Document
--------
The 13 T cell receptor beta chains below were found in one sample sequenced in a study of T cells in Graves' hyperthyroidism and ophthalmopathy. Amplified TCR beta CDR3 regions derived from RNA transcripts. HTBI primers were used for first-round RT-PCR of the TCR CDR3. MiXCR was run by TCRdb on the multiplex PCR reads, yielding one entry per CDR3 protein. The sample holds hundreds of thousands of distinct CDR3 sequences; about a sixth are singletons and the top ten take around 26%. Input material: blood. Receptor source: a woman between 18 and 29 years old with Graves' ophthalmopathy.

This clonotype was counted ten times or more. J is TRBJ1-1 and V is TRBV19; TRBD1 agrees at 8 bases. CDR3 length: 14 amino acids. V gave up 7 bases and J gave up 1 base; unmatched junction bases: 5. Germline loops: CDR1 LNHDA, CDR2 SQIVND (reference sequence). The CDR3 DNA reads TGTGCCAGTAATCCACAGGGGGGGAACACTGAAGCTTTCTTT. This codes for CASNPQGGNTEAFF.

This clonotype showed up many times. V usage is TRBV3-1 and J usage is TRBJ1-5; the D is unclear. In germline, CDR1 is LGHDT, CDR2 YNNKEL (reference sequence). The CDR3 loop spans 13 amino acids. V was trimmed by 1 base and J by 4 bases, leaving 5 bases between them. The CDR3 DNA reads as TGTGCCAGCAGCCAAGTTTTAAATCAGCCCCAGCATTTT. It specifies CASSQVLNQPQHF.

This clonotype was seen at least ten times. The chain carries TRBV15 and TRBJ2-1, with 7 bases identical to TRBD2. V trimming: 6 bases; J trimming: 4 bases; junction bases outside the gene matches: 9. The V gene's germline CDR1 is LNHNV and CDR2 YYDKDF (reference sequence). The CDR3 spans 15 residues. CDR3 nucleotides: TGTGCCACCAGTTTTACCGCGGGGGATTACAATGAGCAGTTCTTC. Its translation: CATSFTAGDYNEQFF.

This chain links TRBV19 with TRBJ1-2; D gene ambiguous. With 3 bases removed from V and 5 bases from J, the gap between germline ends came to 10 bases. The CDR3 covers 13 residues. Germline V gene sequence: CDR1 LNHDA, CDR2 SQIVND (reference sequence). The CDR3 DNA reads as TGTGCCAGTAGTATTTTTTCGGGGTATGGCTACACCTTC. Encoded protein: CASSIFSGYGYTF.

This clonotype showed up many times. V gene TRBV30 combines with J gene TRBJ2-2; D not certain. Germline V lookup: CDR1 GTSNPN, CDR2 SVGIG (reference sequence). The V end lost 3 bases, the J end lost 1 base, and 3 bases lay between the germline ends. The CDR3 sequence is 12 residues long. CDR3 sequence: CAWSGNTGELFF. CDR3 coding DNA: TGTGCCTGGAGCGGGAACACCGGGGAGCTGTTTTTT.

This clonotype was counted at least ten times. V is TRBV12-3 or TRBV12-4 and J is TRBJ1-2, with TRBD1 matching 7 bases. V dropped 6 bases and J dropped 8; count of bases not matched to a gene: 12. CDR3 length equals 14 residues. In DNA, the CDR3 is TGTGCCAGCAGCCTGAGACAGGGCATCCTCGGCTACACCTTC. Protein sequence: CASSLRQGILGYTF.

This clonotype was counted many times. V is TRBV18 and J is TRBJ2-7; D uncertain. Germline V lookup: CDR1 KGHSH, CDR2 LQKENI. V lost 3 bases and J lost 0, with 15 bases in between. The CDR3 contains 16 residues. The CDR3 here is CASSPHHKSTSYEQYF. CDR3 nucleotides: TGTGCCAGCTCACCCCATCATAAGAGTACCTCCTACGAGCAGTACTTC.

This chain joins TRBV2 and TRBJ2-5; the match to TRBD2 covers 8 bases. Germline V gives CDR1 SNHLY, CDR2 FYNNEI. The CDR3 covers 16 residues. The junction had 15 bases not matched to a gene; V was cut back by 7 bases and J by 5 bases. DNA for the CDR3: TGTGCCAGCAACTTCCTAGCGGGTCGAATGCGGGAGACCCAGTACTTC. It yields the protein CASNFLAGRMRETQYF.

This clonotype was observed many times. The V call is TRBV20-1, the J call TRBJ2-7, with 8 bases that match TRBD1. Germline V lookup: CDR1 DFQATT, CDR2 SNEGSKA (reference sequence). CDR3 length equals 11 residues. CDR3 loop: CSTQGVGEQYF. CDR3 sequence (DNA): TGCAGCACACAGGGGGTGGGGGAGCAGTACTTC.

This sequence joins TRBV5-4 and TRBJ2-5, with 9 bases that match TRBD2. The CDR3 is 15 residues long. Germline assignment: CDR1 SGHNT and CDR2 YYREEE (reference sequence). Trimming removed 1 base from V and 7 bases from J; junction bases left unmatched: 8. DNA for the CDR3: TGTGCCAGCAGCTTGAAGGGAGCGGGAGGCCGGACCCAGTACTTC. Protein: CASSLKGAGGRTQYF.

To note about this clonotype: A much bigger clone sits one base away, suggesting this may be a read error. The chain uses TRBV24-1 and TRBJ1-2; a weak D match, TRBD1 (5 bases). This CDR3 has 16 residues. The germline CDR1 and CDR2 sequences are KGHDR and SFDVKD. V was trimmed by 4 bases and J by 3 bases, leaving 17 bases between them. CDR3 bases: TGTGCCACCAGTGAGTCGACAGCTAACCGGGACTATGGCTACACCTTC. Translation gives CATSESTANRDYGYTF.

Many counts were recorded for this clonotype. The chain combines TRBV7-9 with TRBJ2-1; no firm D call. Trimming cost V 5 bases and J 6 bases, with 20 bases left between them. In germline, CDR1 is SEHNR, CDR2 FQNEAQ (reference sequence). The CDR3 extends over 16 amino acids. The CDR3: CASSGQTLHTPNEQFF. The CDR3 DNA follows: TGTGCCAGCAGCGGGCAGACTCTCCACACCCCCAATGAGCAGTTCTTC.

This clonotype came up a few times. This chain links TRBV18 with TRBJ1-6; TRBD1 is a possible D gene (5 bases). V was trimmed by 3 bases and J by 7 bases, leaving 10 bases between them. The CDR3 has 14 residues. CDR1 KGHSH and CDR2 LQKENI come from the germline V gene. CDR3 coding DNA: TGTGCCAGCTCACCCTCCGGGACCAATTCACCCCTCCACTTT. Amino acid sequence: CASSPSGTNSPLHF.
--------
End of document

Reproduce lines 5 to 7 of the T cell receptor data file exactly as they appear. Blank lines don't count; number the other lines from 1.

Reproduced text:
This chain links TRBV19 with TRBJ1-2; D gene ambiguous. With 3 bases removed from V and 5 bases from J, the gap between germline ends came to 10 bases. The CDR3 covers 13 residues. Germline V gene sequence: CDR1 LNHDA, CDR2 SQIVND (reference sequence). The CDR3 DNA reads as TGTGCCAGTAGTATTTTTTCGGGGTATGGCTACACCTTC. Encoded protein: CASSIFSGYGYTF.

This clonotype showed up many times. V gene TRBV30 combines with J gene TRBJ2-2; D not certain. Germline V lookup: CDR1 GTSNPN, CDR2 SVGIG (reference sequence). The V end lost 3 bases, the J end lost 1 base, and 3 bases lay between the germline ends. The CDR3 sequence is 12 residues long. CDR3 sequence: CAWSGNTGELFF. CDR3 coding DNA: TGTGCCTGGAGCGGGAACACCGGGGAGCTGTTTTTT.

This clonotype was counted at least ten times. V is TRBV12-3 or TRBV12-4 and J is TRBJ1-2, with TRBD1 matching 7 bases. V dropped 6 bases and J dropped 8; count of bases not matched to a gene: 12. CDR3 length equals 14 residues. In DNA, the CDR3 is TGTGCCAGCAGCCTGAGACAGGGCATCCTCGGCTACACCTTC. Protein sequence: CASSLRQGILGYTF.